Ukrainian coastguard patrolling the Sea of Azov monitors Russian warships | Ukraine-Russia crisis
Mariupol, Ukraine – Setting out on flat waters in the space between the Gray Sea and the sky, the Ukrainian Coast Guard patrols the Sea of Azov in search of unregistered vessels, contraband and, since 2014, Russian warships.
The world’s shallowest sea sits precariously between Ukraine, Russia and annexed Crimea. With winters in the region so cold that the sea freezes for the first few months of the year, the thaw that arrived this week brought a new struggle – the threat of coastal invasion.
“We used to watch fishing boats and nothing else,” says Ihor Chertov, deputy head of the coastguard unit in the port city of Mariupol in eastern Ukraine.
“Now it’s the muscles of the aggressor state, Russia, always trying to push the limits and get closer to shore than they are legally allowed to.”
With all eyes on 10 days of military exercises in Ukraine’s northern neighbor Belarus and fears of an attempted takeover of the capital Kiev, Russia has moved closer by water, displacing six warships and one submarine from the Mediterranean to the Black Sea.
A closure of the southern part of the Sea of Azov for large-scale naval exercises next week was announced and then lifted, deepening confusion over Russia’s intentions as the West continues diplomatic efforts to ease tensions. .
Raptor boats and attack helicopters were seen moving towards Russian coastal positions, as Moscow ships patrolled the water. The situation is particularly claustrophobic in Mariupol – its port brings vital income to Ukraine through exports, while the city sits between the Russian border, territory controlled by pro-Moscow separatists, and Crimea.
The peninsula was seized by Russian soldiers in 2014 and has remained under their control ever since.
“The Russian ships are 50-60 meters (164-197 feet) long and you have to understand that they have not just arrived – they are still stationed here. Always on the lookout, since 2014”, says Chertov, 47, facing a calm sea despite his environment.
He served in the Marine Guards for 27 years and knows only too well what is at stake if the current tensions escalate into conflict – he previously served in Crimea, leaving just before Russian forces arrived, and his parents there. still live.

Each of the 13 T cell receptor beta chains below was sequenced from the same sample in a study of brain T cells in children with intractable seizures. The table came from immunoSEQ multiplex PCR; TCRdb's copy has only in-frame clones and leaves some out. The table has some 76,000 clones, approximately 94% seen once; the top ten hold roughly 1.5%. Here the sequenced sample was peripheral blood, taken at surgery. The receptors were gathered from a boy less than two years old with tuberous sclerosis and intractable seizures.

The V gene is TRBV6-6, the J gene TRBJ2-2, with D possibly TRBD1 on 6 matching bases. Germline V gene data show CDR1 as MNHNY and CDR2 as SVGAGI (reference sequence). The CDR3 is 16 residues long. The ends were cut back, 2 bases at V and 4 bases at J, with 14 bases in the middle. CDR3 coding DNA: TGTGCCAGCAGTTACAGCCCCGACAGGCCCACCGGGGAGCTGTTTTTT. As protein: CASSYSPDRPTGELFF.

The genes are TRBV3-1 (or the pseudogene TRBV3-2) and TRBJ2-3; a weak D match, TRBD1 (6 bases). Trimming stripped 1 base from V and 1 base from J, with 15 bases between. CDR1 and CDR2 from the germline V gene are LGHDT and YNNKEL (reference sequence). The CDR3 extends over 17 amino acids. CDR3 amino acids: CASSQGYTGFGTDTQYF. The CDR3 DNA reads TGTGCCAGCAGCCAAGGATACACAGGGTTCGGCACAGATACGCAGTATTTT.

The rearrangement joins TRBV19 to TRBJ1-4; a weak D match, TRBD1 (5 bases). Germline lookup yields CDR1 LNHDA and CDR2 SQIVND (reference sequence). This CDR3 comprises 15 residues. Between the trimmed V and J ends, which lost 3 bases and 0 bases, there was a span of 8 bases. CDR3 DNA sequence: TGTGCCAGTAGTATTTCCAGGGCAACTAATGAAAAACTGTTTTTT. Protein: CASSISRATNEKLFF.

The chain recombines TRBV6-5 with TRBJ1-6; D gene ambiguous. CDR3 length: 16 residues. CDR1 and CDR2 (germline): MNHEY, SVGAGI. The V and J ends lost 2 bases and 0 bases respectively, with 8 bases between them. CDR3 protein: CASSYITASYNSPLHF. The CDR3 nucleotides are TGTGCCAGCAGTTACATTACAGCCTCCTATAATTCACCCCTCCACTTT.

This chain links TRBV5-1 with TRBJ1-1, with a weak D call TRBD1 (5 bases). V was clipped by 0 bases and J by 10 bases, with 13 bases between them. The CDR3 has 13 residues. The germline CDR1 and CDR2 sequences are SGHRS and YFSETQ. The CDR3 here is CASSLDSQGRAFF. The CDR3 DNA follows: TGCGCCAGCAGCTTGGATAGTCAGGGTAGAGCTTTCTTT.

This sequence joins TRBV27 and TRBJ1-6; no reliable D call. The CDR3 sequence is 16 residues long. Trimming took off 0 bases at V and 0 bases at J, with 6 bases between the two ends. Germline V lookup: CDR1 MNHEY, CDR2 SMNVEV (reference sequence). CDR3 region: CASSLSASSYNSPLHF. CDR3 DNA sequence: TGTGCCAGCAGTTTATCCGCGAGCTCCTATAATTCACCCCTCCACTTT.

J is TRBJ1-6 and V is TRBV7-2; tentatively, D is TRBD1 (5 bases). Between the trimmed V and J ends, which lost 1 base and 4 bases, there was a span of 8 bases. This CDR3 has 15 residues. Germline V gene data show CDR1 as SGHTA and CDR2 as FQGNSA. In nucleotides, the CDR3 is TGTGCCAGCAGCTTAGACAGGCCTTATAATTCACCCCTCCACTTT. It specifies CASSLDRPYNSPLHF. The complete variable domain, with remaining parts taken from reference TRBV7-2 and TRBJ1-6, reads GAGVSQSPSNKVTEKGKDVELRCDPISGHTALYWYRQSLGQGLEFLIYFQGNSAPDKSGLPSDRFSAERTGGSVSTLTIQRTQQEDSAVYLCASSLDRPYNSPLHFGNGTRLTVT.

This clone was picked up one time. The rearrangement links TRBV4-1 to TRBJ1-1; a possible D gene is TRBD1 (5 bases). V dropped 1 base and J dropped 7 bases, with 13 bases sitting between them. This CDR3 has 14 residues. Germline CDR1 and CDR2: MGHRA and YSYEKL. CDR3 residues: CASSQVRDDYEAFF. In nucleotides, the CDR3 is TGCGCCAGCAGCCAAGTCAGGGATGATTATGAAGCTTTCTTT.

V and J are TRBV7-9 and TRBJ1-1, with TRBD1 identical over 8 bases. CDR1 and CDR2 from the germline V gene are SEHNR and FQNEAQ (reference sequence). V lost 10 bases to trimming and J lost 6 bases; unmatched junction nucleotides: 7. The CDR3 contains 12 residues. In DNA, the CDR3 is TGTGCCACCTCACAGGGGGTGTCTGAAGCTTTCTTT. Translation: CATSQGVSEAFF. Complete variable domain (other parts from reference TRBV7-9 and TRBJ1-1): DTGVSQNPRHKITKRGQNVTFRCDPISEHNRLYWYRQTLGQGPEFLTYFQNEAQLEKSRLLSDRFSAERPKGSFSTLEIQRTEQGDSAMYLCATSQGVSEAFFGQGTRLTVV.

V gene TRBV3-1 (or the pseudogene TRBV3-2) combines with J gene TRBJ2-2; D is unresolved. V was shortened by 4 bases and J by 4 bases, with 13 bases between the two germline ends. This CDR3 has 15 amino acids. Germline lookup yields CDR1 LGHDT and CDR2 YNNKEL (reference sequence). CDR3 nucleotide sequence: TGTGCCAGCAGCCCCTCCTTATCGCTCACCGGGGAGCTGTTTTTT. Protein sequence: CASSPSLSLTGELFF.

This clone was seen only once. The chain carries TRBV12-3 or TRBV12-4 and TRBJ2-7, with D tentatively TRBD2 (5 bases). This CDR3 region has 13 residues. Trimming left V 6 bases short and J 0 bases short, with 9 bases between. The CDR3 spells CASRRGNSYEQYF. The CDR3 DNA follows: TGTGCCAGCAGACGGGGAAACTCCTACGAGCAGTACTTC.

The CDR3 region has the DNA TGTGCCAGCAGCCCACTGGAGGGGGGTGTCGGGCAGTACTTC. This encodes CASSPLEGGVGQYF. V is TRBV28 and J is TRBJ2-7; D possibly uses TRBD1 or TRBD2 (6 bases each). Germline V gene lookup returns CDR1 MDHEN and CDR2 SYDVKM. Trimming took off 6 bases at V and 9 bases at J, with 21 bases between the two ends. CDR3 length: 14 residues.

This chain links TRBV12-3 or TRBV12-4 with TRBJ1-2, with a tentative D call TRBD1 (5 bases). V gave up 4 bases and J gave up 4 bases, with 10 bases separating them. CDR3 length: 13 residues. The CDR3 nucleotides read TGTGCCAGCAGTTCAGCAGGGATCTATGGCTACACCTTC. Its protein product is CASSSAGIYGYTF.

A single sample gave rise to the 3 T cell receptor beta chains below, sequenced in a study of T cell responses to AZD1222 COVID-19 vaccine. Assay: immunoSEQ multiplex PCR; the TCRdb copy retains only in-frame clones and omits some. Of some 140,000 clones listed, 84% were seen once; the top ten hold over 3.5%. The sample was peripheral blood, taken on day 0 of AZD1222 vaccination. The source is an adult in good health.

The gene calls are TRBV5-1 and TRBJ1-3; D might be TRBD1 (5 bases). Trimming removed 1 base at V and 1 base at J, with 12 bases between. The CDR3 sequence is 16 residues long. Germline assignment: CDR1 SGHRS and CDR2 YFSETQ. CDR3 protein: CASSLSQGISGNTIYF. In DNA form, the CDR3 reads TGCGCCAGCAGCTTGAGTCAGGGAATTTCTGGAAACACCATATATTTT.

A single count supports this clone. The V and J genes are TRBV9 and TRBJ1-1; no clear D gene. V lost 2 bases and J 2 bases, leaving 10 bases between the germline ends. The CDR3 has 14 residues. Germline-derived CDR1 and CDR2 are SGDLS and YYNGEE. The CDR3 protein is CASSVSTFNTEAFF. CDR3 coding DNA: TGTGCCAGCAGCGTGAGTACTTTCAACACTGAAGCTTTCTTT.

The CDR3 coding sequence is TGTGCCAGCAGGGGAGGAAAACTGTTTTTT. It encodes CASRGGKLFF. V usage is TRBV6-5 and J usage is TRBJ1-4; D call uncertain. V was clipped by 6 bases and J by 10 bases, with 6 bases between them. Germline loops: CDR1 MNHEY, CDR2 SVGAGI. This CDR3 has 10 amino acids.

Life under Russian President Vladamir Putin’s long arm is subject to many restrictions, and Chertov is too concerned about their safety to openly criticize Moscow.
In December, he was at the helm of the ship when a Russian vessel entered the commercial port, already under threat due to Russian restrictions on freedom of navigation. Russia and Ukraine have equal rights to use the Sea of Azov, but Moscow claims control of the Kerch Strait – the only narrow passage.
“We had to approach the boat to a proximity that was not comfortable for us physically and chase them away,” he says. “We can expect anything from Russia.”
The Russian Navy has been harassing Ukrainian ships for nearly a decade, and in 2018 three Ukrainian military vessels were hijacked by Russian border guards and 24 sailors were taken hostage.
The Mariupol Coast Guard said it is now preparing by undertaking additional training, particularly on how to deploy drones and deal with enemy drones.
Captain Oleksandr Surkov, 32, of the coastguard boat Onyx, is from Mariupol and has served in the coastguard since 2007. He says the Russian navy often tries to get them to take the first step in trying to stir up trouble.
“They always try to provoke the Ukrainian side. They enter our waters and wait for our third warning to leave, always trying to push the limits by getting too close,” he says.
On Thursday, US President Joe Biden urged Americans in Ukraine to leave the country immediately, warning that “things could get crazy fast” in the region. British Prime Minister Boris Johnson said the crisis had entered “the most dangerous moment” during a visit to NATO headquarters.
Both have been accused of exaggerating the current threat posed by Russia, while Ukrainian President Volodymyr Zelenskyy downplays it.
However, with tensions so high, any misstep could turn a crisis into a full-fledged conflict, and if a Russian ship comes within 700 meters (2,297 ft), or 3 km (1.86 miles ) for larger ships, the Coast Guard of the Sea of Azov is supposed to shoot.
For Surkov, who recalls the battles fought in Mariupol in 2014 after Russian-backed separatists briefly took control of the city, Russia should stop trying to provoke a reaction and leave Ukraine in peace.
“Stick to your own territory, OK, there’s no need to come here,” he says.